A criminal lawyer is a licensed attorney who takes on cases with potentially life-changing ramifications. This heady work involves assessing the wrongdoings of an individual and affixing the appropriate punishment, whether it is probation, fine, jail time or some other form of community service.
In most cases, criminal defense attorneys are able to negotiate deals with the prosecutor on behalf of their client. This helps to alleviate clogged court calendars and overcrowded jails.
Criminal defense attorneys research the case, communicate with law enforcement and/or other crime investigators, perform personal investigations and present exculpatory evidence. They also spend much of their time reviewing documentation to determine if the case can be won on constitutional grounds due to illegal conduct by the government.
One of the biggest challenges of this career is educating defendants about the legal consequences of their actions. This is especially important since some people without a lawyer make seemingly harmless statements that come back to haunt them at trial or when negotiating a plea bargain.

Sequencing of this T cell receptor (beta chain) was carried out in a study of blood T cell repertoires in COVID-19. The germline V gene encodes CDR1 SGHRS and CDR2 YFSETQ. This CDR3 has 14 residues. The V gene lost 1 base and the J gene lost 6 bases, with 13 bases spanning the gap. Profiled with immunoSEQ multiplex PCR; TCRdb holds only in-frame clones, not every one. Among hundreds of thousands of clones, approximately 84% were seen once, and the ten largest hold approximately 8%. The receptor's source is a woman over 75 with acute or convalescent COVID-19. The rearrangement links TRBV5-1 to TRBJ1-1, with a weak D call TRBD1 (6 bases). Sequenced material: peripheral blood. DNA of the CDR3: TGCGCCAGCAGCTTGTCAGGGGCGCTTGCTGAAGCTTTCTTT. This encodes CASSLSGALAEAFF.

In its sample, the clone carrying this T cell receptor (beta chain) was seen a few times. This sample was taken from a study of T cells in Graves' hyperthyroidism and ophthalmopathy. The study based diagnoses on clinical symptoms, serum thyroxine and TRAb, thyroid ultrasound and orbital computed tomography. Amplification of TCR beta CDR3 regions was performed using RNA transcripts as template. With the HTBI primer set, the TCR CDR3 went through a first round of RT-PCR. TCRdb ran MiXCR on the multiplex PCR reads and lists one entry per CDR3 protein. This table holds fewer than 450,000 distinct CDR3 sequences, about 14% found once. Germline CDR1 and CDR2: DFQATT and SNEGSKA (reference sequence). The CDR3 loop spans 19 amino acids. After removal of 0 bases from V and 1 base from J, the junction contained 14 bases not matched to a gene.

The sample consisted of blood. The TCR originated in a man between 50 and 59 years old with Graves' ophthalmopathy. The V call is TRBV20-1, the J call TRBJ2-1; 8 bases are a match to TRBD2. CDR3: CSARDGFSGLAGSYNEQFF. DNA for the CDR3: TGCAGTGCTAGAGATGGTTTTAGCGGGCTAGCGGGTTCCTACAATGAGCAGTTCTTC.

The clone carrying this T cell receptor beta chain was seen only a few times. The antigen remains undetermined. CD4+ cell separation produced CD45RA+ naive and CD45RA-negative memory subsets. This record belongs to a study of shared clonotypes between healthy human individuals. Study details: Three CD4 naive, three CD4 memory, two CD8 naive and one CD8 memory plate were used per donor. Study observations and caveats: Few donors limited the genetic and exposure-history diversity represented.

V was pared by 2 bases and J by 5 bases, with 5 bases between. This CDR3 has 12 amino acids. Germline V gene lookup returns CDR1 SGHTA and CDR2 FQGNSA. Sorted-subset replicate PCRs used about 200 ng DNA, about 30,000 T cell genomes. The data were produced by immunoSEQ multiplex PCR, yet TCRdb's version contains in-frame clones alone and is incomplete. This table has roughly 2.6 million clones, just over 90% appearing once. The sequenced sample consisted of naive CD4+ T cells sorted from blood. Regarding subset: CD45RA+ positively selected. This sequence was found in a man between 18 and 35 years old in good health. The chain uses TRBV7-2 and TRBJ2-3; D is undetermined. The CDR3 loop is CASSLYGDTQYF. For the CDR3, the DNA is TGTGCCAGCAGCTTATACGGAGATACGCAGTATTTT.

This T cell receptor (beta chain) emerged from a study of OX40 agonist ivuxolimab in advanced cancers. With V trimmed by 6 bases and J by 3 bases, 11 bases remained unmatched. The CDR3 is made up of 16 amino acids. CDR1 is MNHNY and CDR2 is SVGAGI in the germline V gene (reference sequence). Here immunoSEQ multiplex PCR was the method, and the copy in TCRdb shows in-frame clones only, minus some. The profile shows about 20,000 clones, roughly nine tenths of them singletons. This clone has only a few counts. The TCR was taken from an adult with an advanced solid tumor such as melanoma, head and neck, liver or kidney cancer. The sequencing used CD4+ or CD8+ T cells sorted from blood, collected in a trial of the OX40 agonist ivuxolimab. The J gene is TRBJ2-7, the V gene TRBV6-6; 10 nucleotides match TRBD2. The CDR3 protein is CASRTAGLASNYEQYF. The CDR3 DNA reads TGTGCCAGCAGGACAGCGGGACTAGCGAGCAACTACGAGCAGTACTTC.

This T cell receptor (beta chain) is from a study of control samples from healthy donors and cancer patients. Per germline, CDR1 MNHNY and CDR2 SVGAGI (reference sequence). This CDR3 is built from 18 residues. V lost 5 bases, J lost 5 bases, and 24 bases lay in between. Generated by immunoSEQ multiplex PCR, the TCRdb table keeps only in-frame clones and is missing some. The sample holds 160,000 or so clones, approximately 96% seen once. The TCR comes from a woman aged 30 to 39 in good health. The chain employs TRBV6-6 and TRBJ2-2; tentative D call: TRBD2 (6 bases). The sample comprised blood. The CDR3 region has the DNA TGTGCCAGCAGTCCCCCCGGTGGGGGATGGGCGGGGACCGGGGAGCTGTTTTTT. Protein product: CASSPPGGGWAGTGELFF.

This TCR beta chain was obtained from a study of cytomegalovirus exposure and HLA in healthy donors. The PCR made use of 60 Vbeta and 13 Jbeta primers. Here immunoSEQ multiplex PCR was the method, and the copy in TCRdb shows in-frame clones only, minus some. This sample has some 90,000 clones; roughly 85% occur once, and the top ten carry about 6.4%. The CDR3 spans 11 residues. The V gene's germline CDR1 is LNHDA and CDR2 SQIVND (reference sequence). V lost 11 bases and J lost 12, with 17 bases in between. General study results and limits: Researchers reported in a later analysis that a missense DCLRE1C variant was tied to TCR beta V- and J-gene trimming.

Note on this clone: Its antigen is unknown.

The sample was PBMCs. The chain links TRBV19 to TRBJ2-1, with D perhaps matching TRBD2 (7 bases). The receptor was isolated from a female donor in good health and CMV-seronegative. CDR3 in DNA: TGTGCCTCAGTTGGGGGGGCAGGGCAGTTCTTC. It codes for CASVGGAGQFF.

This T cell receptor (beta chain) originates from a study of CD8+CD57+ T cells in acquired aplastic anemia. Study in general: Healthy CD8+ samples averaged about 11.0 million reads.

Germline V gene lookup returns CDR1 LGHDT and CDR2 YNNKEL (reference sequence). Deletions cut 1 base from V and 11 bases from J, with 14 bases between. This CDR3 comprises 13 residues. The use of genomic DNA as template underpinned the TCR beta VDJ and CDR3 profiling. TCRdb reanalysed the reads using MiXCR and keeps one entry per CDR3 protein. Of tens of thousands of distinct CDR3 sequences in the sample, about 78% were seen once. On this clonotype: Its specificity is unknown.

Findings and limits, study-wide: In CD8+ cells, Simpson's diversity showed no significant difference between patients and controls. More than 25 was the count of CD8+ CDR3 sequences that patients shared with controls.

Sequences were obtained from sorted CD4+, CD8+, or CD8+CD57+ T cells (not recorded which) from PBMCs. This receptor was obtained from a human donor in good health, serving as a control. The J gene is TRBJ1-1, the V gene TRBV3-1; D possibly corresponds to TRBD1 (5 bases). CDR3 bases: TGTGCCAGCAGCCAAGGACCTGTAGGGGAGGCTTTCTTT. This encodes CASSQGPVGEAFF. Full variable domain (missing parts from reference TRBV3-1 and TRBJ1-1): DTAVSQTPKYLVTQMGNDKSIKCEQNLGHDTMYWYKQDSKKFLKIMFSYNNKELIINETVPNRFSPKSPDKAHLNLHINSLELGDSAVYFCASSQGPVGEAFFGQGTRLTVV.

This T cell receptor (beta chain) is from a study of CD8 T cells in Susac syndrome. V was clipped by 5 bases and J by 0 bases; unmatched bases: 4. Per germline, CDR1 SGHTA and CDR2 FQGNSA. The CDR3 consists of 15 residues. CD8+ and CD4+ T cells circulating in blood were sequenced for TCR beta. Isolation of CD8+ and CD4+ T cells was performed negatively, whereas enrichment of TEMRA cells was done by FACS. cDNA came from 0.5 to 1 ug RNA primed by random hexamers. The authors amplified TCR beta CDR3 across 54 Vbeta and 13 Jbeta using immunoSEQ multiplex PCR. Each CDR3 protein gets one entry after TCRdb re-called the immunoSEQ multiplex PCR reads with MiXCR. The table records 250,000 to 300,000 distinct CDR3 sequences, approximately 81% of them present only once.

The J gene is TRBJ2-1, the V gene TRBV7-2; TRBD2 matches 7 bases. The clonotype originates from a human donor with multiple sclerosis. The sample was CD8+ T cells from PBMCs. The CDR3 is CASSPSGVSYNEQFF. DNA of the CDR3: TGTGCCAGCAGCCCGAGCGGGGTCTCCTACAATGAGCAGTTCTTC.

For the most part, criminal lawyers work in small firms or independently and tend to deal with clients in a limited geographic area. This makes their work very different than that of civil attorneys who often work in large firms that serve national or international corporations. Criminal lawyers may find that they have to build ongoing relationships with their clients, whereas civil attorneys typically only represent them on an irregular basis. They are also among the first to spot loopholes or flaws in the system that need to be addressed so that even hardened criminals can have a fair trial and keep their freedom.